Sunday’s a slow start, too much sun the day before and the only requirement being a plane trip back to Petrolina means there is no intention to make haste. Arriving on time to the airport only to find out that the plane is delayed by an hour means I could have slept in longer, rats! There seems to be a lack of English speaking individuals on this flight, so I find a comfortable recliner and do some reading. A young local lass by the name of Elaina seems to have the same idea. It appears that she’s got a biology exam coming up soon. The lack of common language means that the best you can do is find out how someone is, whether they speak English and what their name is. Any further attempts at conversation require an internet connection and the incredibility of Google Translate.
An hour and a half later we’re on the plane. After being told that my painstakingly booked window seat is meaningless because “there are no booked seats on this flight”, I make my way down to the aisle seat in row 37. Surprisingly Elaina is directly across from me on the same row. She clearly has not done much studying as she’s seems stuck on page 53. A 12 year old that seems to have had some English education enquires where I’m from and what I’m doing in Brazil. She seems to be zigzagging around Brazil on this Sunday trying to negotiate cancelled flights with her baby sitter, on their way to Salvador. All’s peaceful and quiet as we take off and settle down for an hour and a half flight to Recife. The friendly airhostess’ hand out drinks and snacks, some locals are chatting amicably a few seats ahead of me, the occasional wry chuckle makes me wish I could understand a bit more of this language. Such an awesome chilled morning, perfect travelling mood….
A bit of turbulence starts to rattle the plane. Strange how some folk start to stress when the steel tube starts to rattle, you only need to stress if the engine stops, or falls off and then you don’t generally have enough time to stress so no need to start before anything definitive happens. Anyway how this seems to be a fairly turbulent leg of the journey, say around 2 or 3 on the Richter scale, nothing even remotely serious.
A bit of commotion three rows forward, obviously a guy up there is not used to this level of Richter. This guy was obviously just sitting there holding it in too long and stood up to bolt to the bathroom while the vomit was rising. Instead of going to ground and retching it out there on the airline carpet, he decides that he can run the 20 metres to the toilet cubical right at the very back of the aircraft cabin! Then to add insult to injury….or should we say more juice to the tale, he proceeded to hold his hand to his mouth holding it in. Now we all know that one’s stomach, while being smaller than our eyes, is definitely bigger than the mouth. And so u can imagine, full mouth, big tummy, hand acting as pressure valve, you do not have to be a physics teacher to fully comprehend that the ONLY release mechanism in such a situation is to spray all surrounding passengers with a fine layer of vomit as the pressure escapes around flabby lips being held shut by stubby fingers.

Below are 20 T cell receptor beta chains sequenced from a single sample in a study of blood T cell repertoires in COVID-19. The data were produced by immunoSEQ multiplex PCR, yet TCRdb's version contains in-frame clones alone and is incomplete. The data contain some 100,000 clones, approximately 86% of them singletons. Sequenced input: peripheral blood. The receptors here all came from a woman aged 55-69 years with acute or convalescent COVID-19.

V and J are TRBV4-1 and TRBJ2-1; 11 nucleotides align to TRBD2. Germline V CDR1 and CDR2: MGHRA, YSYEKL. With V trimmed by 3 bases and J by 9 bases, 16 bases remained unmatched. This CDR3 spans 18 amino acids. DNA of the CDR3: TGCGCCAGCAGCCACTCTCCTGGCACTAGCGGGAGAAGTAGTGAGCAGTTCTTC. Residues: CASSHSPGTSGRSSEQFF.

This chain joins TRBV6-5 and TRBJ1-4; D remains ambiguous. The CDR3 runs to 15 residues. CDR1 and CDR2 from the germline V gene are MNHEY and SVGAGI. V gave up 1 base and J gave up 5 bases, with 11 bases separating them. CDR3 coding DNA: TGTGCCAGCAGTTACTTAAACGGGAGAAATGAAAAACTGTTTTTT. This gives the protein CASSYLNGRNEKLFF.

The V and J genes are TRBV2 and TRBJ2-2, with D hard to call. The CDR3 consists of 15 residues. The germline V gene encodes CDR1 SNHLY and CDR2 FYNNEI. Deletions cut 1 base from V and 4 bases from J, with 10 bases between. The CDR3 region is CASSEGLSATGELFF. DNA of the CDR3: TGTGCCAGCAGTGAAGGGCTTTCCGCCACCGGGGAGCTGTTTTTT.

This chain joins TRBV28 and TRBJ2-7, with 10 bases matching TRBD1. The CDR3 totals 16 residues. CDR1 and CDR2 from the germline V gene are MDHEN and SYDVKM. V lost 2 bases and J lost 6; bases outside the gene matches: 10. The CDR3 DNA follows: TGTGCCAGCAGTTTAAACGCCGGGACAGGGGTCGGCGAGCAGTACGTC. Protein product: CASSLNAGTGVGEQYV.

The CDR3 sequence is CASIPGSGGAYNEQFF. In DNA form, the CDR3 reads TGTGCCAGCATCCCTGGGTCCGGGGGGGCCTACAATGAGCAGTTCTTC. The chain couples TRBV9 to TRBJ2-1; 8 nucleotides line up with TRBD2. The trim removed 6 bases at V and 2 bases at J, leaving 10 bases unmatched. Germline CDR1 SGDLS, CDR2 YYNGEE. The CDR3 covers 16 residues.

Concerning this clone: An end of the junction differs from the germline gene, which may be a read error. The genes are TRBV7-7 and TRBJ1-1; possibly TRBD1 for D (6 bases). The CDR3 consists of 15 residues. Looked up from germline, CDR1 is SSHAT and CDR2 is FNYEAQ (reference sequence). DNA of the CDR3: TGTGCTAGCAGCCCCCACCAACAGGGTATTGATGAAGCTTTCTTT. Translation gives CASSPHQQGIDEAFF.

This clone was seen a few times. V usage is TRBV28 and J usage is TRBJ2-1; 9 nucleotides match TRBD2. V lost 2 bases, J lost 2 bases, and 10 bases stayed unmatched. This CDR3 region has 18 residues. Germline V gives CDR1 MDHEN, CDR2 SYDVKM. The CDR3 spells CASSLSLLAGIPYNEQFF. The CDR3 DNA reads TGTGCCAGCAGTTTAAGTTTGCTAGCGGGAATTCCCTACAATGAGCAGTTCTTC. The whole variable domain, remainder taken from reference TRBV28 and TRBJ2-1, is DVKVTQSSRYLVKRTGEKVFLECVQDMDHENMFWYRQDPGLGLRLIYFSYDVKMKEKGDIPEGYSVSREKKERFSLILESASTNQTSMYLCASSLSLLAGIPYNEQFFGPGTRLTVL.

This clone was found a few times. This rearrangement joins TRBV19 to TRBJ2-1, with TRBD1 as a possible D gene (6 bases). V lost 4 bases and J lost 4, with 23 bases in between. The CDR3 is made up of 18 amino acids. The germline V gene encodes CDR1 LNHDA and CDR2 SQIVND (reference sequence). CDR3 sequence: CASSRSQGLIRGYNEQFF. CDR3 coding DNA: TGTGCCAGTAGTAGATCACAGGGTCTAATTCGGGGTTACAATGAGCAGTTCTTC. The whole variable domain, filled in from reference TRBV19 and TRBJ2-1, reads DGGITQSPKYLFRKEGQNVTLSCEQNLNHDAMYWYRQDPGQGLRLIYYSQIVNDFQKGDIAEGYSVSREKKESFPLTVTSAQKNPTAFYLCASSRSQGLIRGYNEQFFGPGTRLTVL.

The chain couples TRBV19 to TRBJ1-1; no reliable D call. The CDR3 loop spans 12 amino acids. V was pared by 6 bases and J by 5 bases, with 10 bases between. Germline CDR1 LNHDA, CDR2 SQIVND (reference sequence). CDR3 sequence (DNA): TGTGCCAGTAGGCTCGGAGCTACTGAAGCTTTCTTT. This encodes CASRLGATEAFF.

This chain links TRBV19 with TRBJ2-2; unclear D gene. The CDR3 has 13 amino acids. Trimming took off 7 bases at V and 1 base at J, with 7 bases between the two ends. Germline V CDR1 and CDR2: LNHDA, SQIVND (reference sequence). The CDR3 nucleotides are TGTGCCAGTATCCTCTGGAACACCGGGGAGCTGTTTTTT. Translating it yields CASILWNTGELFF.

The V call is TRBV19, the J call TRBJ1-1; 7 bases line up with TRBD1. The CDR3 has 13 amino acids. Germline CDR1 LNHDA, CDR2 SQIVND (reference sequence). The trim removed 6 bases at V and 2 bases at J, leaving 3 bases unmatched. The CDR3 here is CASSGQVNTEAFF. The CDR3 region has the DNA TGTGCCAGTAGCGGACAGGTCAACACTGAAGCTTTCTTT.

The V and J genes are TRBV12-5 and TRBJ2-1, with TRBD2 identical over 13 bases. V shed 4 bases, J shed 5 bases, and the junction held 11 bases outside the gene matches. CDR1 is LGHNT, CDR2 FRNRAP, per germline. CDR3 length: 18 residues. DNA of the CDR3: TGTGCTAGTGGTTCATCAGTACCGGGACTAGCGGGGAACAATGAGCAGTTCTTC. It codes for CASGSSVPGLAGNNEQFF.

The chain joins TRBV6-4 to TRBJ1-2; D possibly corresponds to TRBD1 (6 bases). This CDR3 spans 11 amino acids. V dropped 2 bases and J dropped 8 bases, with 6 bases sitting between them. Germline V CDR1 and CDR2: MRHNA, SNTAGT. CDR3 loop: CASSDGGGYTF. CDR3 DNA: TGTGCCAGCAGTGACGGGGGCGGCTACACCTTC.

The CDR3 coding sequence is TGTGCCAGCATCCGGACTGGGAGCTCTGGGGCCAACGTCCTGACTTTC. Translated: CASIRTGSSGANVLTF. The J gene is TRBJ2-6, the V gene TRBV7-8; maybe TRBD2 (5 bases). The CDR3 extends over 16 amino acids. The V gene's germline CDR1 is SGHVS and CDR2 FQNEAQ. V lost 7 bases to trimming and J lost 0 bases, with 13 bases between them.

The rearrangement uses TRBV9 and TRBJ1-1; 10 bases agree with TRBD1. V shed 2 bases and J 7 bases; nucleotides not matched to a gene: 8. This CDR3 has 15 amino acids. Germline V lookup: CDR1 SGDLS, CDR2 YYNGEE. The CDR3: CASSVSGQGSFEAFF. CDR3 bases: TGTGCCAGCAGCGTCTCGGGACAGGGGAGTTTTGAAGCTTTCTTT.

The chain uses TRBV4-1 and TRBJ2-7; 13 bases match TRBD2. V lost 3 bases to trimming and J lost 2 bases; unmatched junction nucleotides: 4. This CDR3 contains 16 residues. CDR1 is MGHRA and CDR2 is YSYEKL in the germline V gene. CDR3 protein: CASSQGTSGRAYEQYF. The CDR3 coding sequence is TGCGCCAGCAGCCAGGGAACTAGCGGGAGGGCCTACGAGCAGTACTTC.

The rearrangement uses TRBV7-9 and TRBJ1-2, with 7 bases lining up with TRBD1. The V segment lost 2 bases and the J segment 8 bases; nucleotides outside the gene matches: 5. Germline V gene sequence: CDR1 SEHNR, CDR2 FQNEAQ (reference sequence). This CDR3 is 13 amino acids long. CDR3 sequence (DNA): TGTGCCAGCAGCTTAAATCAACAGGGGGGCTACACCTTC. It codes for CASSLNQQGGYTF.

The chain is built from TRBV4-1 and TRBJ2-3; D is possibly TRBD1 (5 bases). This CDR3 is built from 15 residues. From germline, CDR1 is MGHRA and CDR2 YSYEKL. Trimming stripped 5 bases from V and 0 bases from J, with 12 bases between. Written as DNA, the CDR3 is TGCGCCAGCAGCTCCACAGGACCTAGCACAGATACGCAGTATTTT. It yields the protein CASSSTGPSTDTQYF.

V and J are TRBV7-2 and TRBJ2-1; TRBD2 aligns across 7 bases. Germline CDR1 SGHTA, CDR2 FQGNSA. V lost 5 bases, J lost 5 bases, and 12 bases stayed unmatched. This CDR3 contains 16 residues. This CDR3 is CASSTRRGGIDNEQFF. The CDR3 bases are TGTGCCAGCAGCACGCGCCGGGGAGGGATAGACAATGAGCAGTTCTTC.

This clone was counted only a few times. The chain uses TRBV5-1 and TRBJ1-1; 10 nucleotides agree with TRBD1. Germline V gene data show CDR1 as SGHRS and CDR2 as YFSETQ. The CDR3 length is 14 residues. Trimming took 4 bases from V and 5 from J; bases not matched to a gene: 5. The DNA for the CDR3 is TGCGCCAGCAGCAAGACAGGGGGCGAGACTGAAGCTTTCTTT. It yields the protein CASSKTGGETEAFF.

Carrots, why are there always freaking carrots? I happen to be in the lucky isle seat, the biology student next to me, other isle seat, also got the brunt of it. The situation rapidly makes you feel like you could be the centre figure for a Brazilian Ebola outbreak.
The dear old baby sitter in my window seat starts heaving and breathing in and out of her sick bag just in case she blows the safety valve. She offers me an airline serviette but I politely decline as it looks like she’s going to need it fairly soon. The girl and I were ushered to the bathroom to clean up and get given alcohol swabs to “sterilise”.
Then we hit turbulence on the way down so someone else up front started hurling into their bag and out of the corner of my eye I see a young boy starting to blow chunks behind Elaina as the plane is landing. By this time Elaina is looking completely distraught and turns to me and squeals in very broken porto-english, “o my God, get me out!!”.